The Baptist Pillar ©      Brandon Bible Baptist Church     1992-Present

"...The church of the living God, the pillar and ground of the truth."
I Timothy 3:15

Free Will

William Cathcart

Taken from The Baptist Encyclopedia, 1881

Man is perfectly free to sin. This statement is undeniable. When he becomes a drunk­ard it is to please himself; and when he is covetous to meanness, or dishonesty, when he is guilty of licentious acts, when he provokes God by his blasphemies, and when with wicked hands he slays his neighbor, he commits these crimes to gratify himself.

And the same doctrine is true with refer­ence to all his transgressions. No man on trial in court would venture to urge, as an excuse for his criminal acts, that he was compelled to commit them, unless indeed physical force was used ; and if he offered such a plea every judge and jury in the world would regard this false pretense as an aggravation of his guilt. Satan can only tempt men to sin; he cannot coerce them to commit it. He possesses a great intellect, vast experience, un­wearied perseverance, and hosts of agents; never­theless, if men resist the devil he will flee from them.

Every man's consciousness tells him that he sins because of his own personal wishes, and not because of outside force. Haman planned to murder Mordecai, not for Satan's pleasure but his own.  Ananias and his wife kept back part of the price, not to gratify the prince of darkness, but to satisfy their own covetous hearts.

The testimony of human consciousness proves that men sin because they themselves resolve upon it. And if we can­not believe our consciousness upon this question we cannot believe it about anything. We must reject its utterances when it tells us that we are living, or walking, or speaking, or working. To reject the evidence of our consciousness about our sins coming solely from ourselves would compel us to discard be­lief in all our experiences. Either then our sins are our own, or we can believe nothing, and our con­sciousness is but a constant instrument of deception.

From the fall of our first parents in Eden down to the last record of guilt in the Scriptures, God invari­ably assumes the responsibility of men for their sins; and in a great many instances he asserts it; and this responsibility rests upon their freedom to sin.

Man has lost his liberty to serve God. Paul says in Eph. 2:1, "You hath he quickened who were dead in trespasses and sins." The death of which he speaks is a moral death; it represents men without Christ as destitute of all power to turn to Jesus.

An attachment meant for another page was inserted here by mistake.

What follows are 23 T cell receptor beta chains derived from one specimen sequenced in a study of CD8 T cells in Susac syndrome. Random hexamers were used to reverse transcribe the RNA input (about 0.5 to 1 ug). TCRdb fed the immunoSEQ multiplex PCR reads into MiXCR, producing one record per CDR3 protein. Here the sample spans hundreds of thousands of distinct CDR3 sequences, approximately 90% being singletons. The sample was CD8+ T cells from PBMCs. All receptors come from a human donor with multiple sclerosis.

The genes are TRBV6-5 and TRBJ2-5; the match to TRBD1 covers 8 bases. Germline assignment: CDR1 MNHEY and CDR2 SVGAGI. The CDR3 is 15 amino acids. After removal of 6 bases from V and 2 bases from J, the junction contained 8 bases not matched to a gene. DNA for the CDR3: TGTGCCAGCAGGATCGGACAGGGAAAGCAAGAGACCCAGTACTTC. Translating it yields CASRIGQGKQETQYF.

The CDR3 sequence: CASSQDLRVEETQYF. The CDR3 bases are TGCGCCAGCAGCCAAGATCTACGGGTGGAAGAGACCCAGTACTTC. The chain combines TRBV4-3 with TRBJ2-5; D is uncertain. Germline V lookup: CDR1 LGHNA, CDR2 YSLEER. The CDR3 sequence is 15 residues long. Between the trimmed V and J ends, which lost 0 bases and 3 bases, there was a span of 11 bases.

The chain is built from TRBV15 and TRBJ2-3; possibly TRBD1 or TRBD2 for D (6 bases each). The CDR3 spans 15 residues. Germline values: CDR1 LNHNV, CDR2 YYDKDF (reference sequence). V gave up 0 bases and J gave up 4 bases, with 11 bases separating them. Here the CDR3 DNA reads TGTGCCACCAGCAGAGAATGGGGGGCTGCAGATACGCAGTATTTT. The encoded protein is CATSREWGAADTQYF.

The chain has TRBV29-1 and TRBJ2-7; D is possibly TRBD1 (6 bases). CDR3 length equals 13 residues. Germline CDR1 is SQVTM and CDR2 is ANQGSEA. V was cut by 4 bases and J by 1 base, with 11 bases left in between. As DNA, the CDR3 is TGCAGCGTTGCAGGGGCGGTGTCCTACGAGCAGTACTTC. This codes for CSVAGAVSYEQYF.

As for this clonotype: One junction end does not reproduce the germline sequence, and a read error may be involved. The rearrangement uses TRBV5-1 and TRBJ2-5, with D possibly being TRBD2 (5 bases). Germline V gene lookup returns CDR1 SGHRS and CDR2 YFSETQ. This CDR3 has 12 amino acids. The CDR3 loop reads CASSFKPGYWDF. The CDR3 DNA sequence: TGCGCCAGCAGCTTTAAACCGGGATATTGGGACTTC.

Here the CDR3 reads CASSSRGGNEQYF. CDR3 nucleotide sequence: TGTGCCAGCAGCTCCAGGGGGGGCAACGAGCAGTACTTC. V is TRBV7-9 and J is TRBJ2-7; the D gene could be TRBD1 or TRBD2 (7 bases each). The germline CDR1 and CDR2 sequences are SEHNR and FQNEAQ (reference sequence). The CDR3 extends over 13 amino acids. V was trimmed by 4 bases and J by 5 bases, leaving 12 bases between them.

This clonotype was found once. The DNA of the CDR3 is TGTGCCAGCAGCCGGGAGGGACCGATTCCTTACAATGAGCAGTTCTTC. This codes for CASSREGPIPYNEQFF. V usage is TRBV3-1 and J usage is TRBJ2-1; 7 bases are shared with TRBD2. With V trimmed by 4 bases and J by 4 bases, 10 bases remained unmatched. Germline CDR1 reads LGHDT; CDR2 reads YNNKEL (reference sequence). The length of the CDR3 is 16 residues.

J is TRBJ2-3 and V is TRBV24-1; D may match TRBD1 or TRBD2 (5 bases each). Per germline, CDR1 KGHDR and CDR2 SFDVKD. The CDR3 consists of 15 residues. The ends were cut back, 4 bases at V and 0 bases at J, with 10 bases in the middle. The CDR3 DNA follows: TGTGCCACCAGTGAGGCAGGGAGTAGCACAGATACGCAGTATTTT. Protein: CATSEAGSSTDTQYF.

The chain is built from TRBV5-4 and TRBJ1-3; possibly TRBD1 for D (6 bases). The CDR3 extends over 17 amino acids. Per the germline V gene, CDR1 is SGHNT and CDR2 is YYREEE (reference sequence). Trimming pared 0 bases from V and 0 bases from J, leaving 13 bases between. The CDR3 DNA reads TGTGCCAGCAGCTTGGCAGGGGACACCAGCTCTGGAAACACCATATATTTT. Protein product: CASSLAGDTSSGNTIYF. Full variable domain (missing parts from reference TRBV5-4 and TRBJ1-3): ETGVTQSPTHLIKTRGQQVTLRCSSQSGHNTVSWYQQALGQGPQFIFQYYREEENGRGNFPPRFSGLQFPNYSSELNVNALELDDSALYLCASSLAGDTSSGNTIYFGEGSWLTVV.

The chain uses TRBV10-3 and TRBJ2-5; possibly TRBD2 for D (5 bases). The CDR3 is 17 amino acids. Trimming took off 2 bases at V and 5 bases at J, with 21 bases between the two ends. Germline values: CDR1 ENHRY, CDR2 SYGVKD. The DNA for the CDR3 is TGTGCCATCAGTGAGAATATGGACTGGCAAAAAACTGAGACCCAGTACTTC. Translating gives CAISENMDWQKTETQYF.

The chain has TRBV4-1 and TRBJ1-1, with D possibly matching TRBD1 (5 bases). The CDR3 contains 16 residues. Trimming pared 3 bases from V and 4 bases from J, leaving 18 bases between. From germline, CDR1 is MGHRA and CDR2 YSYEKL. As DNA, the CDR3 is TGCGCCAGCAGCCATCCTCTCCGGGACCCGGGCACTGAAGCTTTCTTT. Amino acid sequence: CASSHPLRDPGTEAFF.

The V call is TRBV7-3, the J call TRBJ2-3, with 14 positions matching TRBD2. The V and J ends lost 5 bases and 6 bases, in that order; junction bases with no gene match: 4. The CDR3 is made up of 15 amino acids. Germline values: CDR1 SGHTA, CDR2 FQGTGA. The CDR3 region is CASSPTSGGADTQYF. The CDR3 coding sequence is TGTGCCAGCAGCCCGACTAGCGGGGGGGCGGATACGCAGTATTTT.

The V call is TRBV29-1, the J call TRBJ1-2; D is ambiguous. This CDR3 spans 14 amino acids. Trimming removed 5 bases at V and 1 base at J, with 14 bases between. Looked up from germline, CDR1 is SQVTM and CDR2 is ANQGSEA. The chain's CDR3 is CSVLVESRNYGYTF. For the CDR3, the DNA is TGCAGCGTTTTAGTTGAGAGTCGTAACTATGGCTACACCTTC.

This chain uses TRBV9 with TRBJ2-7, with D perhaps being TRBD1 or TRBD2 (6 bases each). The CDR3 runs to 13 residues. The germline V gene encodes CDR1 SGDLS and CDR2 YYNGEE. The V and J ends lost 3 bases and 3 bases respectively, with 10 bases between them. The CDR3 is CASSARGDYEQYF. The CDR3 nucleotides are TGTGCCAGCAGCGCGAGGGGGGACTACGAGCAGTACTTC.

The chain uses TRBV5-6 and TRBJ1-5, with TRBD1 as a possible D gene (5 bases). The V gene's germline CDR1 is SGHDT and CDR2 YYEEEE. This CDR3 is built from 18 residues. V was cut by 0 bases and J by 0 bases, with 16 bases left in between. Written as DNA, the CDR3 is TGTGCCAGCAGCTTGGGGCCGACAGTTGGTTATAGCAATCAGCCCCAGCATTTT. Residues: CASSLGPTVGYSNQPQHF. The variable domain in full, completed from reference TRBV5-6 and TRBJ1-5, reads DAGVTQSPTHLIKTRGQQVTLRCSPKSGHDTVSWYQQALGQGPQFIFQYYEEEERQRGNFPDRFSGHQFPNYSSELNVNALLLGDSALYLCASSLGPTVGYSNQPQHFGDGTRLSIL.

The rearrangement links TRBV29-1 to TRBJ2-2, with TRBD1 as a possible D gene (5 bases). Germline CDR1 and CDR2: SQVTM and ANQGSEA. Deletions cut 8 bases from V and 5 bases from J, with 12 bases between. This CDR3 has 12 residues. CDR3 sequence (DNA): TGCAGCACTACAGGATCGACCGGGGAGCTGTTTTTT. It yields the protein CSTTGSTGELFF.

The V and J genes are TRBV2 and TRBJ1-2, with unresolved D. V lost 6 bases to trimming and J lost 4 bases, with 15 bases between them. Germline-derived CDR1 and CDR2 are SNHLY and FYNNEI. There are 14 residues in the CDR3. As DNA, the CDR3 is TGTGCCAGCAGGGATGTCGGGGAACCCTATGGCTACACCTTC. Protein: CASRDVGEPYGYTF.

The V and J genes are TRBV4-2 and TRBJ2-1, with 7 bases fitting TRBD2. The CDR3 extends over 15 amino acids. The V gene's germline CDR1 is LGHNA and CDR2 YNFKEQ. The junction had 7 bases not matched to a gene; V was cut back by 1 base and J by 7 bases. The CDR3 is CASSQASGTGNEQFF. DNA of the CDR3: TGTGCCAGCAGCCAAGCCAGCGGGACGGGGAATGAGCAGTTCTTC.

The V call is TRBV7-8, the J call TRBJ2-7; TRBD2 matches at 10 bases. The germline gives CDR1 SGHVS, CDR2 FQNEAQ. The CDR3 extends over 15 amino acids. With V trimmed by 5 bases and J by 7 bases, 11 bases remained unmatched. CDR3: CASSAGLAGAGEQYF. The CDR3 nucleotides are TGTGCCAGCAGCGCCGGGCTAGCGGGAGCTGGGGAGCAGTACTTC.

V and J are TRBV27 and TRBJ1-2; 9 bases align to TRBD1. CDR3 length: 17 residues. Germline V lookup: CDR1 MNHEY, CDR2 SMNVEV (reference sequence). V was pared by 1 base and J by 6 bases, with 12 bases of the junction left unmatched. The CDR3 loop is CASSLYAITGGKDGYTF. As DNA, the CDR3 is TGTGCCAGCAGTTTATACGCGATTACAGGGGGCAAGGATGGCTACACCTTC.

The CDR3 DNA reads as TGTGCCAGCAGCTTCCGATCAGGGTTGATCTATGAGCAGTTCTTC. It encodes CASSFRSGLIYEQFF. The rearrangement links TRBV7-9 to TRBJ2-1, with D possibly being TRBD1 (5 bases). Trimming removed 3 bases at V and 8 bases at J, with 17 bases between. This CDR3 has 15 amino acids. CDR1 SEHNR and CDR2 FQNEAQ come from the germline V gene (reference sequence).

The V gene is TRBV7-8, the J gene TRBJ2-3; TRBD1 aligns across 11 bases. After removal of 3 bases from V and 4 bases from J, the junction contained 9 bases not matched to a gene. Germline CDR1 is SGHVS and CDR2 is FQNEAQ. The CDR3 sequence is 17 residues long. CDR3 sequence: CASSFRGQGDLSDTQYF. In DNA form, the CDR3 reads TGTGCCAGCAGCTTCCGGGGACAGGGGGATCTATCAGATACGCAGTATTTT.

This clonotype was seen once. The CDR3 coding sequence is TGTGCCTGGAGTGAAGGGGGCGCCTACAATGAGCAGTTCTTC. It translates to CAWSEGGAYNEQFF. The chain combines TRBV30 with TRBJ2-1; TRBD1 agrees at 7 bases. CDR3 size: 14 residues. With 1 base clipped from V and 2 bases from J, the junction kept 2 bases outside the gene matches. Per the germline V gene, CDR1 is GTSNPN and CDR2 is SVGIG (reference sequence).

When a man is "dead drunk" he cannot reason, he cannot walk, he is stupid and helpless. So the un­saved are under the curse of sinful intoxication, and they are dead to all the claims of God, and to all the charms of a loving Saviour; and left to them­selves, they would never seek or find salvation. The Saviour says, John 6:44, "No man can come to me, except the Father who hath sent me draw him." There is a lack of moral ability in every human heart to come to Jesus till the drawings of grace lift the man from his helplessness and slavery and place him at the feet of Jesus.

The impenitent man might be compared to Samson when his hair was shorn; the great Israelite was robbed of his eyes, thrust into prison, bound with fetters of brass, and he did grind in the prison: and the only power he had was to inflict death; for when the Philistines were feasting in the temple of Dagon, Samson seized two of the pillars and the house fell, killing him­self and three thousand of his enemies.

The un­regenerate man has lost his moral eyesight, he is in the prison of unbelief, he is chained by sinful habits, he is grinding this world's grist, and he has only strength to destroy his own soul and the souls of others: The Philadelphia Confession of Faith in Article IX., says truly:

"Man in a state of inno­cency had freedom and power, to will and to do that which was good, and well pleasing to God. . . . Man by his fall into a state of sin hath wholly lost all his ability of will, to any spiritual good accom­panying salvation, so as a natural man, being al­together averse from that good, and dead in sin, is not able by his own strength to convert himself. or to prepare himself thereunto."

The palsied will of an unsaved man is made free to serve God by the Holy Spirit. When the Com­forter smote the heart of persecuting Saul his op­position to Christ instantly perished, and his earnest cry was, "Lord, what wilt thou have me to do? An iron paralysis held the will of Paul in its re­sistless power, so that he was approvingly helpless to exercise any faculty of his soul for God until the Comforter made his heart the temple of Jehovah and began to "work in him both to will and to do of his good pleasure."

It is through this blessed working that God's people are willing in the day of his power" to render obedience or to make painful sacrifices. The will of man, so free to sin, so powerless to decide for Christ's service, is strength­ened and sanctified by the Spirit in conversion, and receives his assistance ever afterwards to steadfastly steer the soul for a heavenly port.

Men are conscious that they are free to sin, and when they are brought into the liberty wherewith Christ makes his people free, they are conscious that God's Spirit has given them deliverance front the bondage of unbelief, and they are conscious that their renewed hearts willingly love and serve the Saviour.